Familial hypercholesterolemia

An example of an autosomal dominant disease leading to excessive cholesterol. The heterozygous manifestation results in MI near age 30, while the homozygous results in MI during childhood.


Examples of Autosomal dominant diseases.

Polycystic kidney disease, neurofibromatosis, familial hypercholesterolemia.


Autosomal dominant inheritance patterns and exceptions:

Vertical, both sexes have equal chances of being affected, 50% chance of child being affected (assuming the parent is heterozygous).

Exceptions: reduced penetrance (if disease does not exhibit itself fully in all people), de-novo mutations (rare), variable expressivity.


Variable expressivity

The extent to which a disease presents with varying intensity, often to do with differences in gene expression. An example is Huntingtons disease, arisen from autosomal dominant triplet disorder. The more triplets, the greater the expressivity and the earlier the onset of the disease.



Haploinsufficiency is a mechanism of action to explain a phenotype when a diploid organism has lost one copy of a gene and is left with a single functional copy of that gene. Haploinsufficiency is often caused by a loss-of-function mutation, in which having only one copy of the wild type allele is not sufficient enough to express the wild type phenotype. It occurs when an organism has a single functional copy of a gene, and that single copy does not produce enough product to display the wild type's phenotypic characteristics.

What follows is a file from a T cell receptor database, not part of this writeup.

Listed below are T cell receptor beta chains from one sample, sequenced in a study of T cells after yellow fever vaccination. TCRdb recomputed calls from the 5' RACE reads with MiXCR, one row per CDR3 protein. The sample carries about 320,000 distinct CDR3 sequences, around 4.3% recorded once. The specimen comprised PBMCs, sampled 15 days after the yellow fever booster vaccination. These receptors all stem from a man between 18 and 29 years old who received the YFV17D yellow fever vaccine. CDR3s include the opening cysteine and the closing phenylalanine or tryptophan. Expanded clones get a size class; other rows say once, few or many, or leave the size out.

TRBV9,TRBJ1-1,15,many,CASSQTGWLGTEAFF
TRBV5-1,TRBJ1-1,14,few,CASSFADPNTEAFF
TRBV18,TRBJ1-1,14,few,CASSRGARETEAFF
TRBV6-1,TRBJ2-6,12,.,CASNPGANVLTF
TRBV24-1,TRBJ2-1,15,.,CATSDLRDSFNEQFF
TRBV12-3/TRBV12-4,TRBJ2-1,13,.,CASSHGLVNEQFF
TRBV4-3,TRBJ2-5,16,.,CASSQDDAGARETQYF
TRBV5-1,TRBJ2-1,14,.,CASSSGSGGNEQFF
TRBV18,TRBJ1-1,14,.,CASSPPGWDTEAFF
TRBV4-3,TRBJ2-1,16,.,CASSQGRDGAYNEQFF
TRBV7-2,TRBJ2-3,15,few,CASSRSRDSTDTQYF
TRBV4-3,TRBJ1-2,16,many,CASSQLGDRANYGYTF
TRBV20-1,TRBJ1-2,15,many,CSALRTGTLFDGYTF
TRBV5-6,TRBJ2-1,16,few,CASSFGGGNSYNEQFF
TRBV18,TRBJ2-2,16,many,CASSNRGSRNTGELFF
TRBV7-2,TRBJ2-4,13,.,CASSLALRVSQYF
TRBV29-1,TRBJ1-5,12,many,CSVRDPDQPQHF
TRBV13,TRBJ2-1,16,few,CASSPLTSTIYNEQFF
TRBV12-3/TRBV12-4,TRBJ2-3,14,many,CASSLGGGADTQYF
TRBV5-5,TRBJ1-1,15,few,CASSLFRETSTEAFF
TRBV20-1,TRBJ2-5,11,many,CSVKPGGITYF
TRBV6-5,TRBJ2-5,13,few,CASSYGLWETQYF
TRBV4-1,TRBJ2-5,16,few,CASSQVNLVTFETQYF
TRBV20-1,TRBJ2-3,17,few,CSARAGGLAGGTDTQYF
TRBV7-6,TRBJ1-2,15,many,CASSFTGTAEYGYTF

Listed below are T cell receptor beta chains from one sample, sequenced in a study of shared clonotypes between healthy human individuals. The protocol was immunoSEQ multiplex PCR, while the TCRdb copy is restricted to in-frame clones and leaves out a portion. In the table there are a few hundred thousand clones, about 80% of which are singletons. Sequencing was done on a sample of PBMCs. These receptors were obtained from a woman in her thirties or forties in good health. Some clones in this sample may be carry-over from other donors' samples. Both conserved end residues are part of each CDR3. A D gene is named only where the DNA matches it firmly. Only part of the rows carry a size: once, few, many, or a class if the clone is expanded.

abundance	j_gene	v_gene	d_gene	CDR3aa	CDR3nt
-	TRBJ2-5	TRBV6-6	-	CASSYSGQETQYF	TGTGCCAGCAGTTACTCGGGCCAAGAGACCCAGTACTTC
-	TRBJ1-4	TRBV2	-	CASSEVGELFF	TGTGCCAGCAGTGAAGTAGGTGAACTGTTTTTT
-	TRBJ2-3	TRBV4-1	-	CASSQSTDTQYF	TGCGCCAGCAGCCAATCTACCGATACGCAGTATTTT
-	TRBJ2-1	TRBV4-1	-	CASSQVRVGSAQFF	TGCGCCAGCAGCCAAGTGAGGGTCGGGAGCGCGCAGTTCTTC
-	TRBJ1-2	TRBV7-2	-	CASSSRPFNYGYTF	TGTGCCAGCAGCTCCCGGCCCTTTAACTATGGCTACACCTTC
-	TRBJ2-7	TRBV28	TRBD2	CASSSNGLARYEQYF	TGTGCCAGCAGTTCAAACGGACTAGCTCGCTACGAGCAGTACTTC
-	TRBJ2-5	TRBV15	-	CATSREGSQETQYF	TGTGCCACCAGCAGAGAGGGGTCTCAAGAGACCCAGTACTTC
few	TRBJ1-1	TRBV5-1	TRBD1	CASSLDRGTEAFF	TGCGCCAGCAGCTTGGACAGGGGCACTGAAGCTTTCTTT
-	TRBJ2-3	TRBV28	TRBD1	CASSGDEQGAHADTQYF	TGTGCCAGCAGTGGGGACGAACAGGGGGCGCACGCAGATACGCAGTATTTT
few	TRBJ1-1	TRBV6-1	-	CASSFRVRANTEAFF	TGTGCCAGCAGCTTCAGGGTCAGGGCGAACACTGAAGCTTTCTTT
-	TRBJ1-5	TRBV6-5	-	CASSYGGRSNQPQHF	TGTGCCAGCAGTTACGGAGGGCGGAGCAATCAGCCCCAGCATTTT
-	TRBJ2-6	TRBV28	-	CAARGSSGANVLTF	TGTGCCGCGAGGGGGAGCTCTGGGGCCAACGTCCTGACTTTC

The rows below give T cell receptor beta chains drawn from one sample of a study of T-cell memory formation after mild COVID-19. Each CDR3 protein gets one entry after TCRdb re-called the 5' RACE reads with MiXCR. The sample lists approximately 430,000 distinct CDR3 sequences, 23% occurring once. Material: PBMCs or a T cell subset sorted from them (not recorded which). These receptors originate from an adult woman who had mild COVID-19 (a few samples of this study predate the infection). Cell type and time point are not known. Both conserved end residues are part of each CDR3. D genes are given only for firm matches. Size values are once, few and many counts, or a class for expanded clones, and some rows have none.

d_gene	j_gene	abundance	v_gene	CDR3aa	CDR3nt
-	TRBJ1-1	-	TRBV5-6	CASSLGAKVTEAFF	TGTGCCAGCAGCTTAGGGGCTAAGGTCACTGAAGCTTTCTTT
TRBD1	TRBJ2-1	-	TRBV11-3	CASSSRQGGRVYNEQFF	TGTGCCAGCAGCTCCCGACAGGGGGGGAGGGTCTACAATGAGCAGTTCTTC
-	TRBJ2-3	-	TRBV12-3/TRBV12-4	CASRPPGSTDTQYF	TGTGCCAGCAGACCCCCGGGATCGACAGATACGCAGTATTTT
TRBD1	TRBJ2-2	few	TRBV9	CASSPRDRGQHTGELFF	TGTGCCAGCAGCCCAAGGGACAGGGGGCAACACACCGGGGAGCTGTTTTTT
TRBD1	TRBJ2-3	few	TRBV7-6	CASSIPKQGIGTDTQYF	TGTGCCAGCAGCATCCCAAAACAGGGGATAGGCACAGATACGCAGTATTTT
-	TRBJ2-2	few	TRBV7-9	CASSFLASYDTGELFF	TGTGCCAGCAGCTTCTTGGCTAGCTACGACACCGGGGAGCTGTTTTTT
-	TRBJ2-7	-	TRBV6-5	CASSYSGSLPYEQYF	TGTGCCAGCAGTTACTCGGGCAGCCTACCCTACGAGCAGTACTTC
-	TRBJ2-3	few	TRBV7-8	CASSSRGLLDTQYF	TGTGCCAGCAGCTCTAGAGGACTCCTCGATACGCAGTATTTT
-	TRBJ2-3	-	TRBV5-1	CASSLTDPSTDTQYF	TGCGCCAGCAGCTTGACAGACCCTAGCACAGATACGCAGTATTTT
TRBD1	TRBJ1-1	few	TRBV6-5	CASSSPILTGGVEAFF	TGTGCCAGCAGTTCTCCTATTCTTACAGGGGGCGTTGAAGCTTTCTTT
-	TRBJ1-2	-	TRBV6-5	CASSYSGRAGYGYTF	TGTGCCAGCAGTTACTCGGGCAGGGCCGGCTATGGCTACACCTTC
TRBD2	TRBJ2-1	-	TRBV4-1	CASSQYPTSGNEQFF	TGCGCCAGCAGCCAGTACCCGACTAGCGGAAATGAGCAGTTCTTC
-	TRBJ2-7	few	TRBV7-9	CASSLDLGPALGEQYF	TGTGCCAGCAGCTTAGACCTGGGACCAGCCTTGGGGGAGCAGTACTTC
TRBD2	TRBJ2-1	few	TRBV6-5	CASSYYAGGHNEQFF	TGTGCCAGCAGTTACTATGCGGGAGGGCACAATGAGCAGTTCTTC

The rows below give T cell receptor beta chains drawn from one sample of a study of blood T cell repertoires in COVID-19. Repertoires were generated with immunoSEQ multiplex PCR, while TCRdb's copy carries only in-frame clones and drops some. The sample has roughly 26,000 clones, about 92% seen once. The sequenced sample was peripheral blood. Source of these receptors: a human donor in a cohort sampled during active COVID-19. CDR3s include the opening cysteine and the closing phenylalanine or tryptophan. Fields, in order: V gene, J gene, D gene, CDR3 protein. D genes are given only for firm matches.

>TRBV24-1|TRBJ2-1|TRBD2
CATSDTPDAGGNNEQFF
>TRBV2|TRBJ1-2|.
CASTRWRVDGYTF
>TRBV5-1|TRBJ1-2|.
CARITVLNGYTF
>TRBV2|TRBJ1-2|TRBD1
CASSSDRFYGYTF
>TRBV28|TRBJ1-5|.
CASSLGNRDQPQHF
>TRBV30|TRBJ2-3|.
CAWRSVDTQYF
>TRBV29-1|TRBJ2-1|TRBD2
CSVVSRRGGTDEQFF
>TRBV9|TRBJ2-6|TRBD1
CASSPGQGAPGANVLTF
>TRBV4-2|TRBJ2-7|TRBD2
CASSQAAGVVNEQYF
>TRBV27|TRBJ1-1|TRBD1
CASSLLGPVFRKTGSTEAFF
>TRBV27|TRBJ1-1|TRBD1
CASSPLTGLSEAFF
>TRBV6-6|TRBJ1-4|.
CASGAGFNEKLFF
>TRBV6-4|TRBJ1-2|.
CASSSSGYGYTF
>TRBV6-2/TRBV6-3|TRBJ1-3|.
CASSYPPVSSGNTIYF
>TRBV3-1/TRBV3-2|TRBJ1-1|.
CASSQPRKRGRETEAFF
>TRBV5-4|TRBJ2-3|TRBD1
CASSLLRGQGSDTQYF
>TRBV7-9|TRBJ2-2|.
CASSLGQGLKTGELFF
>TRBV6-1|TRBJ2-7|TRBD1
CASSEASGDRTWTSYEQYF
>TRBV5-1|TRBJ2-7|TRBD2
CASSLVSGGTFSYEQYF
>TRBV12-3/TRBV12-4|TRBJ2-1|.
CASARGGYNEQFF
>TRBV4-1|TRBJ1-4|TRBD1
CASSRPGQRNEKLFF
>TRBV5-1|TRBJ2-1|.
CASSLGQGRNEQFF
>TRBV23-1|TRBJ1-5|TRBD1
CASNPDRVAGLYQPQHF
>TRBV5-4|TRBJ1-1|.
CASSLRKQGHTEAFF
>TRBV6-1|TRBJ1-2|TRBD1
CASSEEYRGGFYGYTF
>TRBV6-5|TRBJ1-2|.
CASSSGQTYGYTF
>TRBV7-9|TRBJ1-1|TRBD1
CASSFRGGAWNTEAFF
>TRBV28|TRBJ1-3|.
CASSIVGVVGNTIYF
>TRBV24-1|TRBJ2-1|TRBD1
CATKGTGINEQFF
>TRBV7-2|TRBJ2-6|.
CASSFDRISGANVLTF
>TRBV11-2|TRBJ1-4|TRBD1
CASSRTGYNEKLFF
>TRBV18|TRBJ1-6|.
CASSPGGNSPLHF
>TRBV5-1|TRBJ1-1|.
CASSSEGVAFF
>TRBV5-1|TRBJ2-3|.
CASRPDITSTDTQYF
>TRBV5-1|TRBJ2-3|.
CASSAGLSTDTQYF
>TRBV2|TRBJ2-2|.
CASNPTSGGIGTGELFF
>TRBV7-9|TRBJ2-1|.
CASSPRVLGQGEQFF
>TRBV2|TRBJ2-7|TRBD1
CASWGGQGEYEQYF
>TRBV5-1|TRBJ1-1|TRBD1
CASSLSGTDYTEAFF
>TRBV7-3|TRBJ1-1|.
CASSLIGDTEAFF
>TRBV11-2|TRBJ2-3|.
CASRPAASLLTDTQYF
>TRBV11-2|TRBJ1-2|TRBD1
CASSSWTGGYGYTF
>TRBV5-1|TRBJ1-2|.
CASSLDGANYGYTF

Haploinsufficiency is usually caused by an autosomal dominant disorder. It can be the result of copy number variation, a gene coding for an ineffective protein, or transcription factors causing reduced expressivity.


Dominant negative effect

When an abnormal protein interferes with the function of the protein coded by the normal allele.


Loss of heterozygosity

A person inherits one faulty allele but later in life undergoes a random mutation effecting the healthy allele. It is in this manner that many cells become cancerous.


Autosomal Recessive expression and inheritance patterns

Mutated recessive alleles do not create an impact that effects phenotype if heterozygous. Therefore, many people are unknowing carriers and so recessive disorders hid in the blood until reproduction brings together 2 mutated recessive allies.

While carriers may not show the full phenotype, upon closer examination they some subtle signs of the disease may exist.

Small families make it harder to assess pedigree. Multicultural mating has spread AR diseases.


Examples of autosomal recessive diseases

Sickle cell anemia, cystic fibrosis, phenylketonuria.



A copy of a gene. May vary slightly between father and mother.


Reduced penetrance

Refers to the proportion in people with a given genotype who show the phenotype


Examples of AD diseases

Huntington’s disease: CAG triplet repeat on HTT gene. Gradual neurological deterioration--loss of muscle control and mental capability.

Fragile X: CGG triplet repeat within the Fragile X mental retardation 1 (FMR1) gene on the X chromosome. Dysmorphia: long and narrow face, large ears, flexible fingers, and large testicles. Intellectual disability & behavioral issues.


Example on mitochondrial inherited disease

Leber's optic Neuropathy